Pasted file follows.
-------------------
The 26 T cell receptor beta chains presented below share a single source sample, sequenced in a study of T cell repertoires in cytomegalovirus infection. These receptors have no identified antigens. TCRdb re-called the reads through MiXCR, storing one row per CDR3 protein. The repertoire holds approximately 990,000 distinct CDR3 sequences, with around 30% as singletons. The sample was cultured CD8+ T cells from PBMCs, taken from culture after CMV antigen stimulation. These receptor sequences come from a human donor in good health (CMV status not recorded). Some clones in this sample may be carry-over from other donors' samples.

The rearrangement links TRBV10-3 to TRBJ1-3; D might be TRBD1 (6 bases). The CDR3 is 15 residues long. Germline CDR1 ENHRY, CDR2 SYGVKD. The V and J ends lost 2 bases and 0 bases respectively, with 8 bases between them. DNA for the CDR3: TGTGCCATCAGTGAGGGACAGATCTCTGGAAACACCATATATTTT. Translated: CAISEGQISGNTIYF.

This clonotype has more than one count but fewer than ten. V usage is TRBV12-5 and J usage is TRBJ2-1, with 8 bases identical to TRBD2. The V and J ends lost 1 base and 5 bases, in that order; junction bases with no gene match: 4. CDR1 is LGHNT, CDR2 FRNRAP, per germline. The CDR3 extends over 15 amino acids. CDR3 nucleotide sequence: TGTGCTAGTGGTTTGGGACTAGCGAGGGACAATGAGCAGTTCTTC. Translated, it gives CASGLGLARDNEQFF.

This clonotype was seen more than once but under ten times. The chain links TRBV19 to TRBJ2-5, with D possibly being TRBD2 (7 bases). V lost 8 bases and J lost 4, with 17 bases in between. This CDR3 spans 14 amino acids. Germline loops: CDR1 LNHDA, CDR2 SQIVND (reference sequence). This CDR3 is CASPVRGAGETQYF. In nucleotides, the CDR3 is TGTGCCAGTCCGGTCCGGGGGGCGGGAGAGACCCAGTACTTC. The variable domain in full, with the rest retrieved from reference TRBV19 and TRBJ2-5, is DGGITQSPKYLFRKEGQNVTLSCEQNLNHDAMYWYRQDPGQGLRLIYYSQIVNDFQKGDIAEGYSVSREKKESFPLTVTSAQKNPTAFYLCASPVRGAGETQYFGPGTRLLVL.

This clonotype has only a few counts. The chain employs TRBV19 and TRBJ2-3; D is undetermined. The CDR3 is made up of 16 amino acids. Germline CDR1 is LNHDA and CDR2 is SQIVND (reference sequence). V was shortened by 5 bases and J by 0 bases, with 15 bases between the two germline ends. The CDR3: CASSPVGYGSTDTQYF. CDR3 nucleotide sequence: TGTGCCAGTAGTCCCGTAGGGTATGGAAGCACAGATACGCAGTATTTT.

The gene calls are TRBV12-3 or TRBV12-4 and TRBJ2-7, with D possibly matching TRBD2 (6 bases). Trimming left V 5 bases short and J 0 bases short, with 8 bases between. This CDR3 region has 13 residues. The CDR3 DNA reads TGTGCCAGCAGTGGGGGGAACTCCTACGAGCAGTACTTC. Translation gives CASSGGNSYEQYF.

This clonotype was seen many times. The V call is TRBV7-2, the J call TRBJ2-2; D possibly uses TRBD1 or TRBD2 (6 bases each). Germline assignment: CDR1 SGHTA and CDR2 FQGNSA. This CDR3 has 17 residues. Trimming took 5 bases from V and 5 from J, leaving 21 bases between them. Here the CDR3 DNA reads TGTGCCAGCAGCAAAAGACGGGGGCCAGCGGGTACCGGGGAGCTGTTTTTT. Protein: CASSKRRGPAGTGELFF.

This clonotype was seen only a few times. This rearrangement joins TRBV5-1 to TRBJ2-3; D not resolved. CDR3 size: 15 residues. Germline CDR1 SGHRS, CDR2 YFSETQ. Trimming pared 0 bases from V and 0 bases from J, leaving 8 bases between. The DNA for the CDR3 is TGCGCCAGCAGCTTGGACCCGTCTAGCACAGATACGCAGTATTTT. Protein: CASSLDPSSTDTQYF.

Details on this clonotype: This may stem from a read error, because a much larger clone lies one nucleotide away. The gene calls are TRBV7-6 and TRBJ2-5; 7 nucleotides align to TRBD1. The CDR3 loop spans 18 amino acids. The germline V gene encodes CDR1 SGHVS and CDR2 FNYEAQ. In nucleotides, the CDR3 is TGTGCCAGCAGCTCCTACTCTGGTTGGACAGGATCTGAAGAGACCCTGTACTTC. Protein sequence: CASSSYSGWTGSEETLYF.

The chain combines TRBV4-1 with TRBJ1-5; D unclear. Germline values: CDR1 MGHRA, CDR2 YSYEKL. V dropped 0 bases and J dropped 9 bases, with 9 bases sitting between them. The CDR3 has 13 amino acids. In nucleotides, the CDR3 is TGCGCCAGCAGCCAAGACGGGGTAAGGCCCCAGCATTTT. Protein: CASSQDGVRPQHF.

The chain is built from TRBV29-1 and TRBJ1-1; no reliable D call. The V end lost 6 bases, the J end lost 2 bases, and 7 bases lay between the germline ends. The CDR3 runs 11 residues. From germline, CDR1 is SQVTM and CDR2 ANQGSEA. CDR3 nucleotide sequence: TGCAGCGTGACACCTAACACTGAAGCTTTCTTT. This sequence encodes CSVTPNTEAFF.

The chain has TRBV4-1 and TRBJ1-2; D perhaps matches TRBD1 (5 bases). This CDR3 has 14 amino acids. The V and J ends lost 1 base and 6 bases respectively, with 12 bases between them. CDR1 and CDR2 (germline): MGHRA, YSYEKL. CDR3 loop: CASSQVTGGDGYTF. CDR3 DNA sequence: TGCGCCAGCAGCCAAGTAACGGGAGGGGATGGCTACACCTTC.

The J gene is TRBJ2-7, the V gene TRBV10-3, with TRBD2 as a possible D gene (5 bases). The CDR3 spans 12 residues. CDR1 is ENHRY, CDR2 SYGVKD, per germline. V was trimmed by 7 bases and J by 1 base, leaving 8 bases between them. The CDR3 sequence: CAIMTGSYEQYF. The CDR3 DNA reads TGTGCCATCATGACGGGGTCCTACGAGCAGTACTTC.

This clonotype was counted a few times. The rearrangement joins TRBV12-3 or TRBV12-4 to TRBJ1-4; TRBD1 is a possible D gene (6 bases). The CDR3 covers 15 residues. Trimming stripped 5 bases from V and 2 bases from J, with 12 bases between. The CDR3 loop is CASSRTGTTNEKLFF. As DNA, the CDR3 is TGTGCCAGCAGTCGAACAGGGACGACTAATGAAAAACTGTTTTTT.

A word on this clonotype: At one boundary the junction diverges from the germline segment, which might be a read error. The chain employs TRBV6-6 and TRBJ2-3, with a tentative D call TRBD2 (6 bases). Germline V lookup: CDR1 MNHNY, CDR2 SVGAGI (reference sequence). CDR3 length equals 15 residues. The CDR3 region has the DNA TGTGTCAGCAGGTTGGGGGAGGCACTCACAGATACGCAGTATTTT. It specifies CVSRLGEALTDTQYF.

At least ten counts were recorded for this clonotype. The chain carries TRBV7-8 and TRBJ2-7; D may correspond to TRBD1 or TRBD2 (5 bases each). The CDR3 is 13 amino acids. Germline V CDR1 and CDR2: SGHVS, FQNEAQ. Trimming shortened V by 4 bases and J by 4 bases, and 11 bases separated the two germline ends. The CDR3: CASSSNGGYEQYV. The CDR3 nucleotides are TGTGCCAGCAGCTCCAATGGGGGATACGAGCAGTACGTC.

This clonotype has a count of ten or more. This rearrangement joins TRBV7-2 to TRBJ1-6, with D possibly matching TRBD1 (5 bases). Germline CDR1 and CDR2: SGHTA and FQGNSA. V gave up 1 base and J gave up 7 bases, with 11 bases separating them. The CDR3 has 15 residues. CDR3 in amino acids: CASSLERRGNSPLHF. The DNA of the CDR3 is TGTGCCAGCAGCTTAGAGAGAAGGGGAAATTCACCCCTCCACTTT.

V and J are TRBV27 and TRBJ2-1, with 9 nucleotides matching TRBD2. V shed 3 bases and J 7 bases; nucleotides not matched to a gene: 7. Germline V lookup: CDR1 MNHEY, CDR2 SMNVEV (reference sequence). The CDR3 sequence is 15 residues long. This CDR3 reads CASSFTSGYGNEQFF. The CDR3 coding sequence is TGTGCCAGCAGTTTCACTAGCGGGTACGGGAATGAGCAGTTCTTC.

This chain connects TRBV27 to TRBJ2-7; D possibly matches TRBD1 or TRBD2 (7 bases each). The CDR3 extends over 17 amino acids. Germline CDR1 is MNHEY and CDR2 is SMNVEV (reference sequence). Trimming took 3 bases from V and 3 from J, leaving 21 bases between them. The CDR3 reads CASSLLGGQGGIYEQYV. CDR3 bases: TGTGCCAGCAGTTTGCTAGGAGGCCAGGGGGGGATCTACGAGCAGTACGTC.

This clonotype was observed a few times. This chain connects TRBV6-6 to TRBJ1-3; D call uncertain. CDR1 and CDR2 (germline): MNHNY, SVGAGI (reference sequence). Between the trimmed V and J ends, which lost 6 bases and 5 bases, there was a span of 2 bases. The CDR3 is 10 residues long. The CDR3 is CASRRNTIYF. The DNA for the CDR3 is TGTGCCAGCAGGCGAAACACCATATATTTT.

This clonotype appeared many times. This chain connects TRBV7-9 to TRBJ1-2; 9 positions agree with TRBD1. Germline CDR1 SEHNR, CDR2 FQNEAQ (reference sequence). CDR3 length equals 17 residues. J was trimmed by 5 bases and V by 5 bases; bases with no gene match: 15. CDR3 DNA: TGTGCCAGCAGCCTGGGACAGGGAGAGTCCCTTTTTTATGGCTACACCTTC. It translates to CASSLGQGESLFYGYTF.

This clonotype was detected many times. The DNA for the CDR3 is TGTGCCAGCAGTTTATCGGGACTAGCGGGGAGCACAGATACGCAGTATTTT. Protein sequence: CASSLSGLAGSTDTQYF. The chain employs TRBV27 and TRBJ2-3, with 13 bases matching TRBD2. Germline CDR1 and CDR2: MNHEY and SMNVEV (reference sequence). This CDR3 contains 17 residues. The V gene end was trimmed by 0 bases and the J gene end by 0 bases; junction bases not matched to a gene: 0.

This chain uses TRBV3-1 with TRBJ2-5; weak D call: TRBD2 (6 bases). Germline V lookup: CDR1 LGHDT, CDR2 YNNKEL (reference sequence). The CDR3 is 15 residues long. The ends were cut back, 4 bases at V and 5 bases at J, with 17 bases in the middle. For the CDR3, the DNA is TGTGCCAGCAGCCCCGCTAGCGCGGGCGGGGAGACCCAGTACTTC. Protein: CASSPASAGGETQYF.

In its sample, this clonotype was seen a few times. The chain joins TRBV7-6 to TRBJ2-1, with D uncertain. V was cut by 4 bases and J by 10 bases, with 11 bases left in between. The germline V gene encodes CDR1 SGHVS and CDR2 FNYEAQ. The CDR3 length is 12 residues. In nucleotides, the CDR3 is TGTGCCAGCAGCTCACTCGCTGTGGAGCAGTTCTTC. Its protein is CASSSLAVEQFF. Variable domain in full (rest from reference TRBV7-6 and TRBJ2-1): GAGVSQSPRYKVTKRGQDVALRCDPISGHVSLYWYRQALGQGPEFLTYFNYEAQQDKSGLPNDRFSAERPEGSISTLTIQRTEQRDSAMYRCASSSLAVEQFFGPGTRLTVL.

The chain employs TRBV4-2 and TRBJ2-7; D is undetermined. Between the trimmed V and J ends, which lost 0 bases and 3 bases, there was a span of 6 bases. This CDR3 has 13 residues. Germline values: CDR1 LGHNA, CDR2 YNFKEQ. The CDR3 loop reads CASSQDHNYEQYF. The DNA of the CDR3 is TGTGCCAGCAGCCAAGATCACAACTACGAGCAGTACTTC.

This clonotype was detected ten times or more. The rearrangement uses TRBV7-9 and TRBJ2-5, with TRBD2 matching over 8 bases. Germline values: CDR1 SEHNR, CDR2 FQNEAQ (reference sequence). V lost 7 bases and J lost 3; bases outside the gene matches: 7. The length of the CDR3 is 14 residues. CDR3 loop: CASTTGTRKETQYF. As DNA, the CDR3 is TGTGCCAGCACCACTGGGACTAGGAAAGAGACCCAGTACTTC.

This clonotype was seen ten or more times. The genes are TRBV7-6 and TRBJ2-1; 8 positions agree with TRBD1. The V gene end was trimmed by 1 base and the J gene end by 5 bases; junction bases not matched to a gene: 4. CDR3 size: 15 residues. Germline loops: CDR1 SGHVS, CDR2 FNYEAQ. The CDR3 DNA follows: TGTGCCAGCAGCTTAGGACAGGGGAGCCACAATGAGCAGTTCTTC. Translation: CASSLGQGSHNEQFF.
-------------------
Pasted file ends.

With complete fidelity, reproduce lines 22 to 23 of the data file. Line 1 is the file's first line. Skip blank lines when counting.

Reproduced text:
This clonotype was detected many times. The DNA for the CDR3 is TGTGCCAGCAGTTTATCGGGACTAGCGGGGAGCACAGATACGCAGTATTTT. Protein sequence: CASSLSGLAGSTDTQYF. The chain employs TRBV27 and TRBJ2-3, with 13 bases matching TRBD2. Germline CDR1 and CDR2: MNHEY and SMNVEV (reference sequence). This CDR3 contains 17 residues. The V gene end was trimmed by 0 bases and the J gene end by 0 bases; junction bases not matched to a gene: 0.

This chain uses TRBV3-1 with TRBJ2-5; weak D call: TRBD2 (6 bases). Germline V lookup: CDR1 LGHDT, CDR2 YNNKEL (reference sequence). The CDR3 is 15 residues long. The ends were cut back, 4 bases at V and 5 bases at J, with 17 bases in the middle. For the CDR3, the DNA is TGTGCCAGCAGCCCCGCTAGCGCGGGCGGGGAGACCCAGTACTTC. Protein: CASSPASAGGETQYF.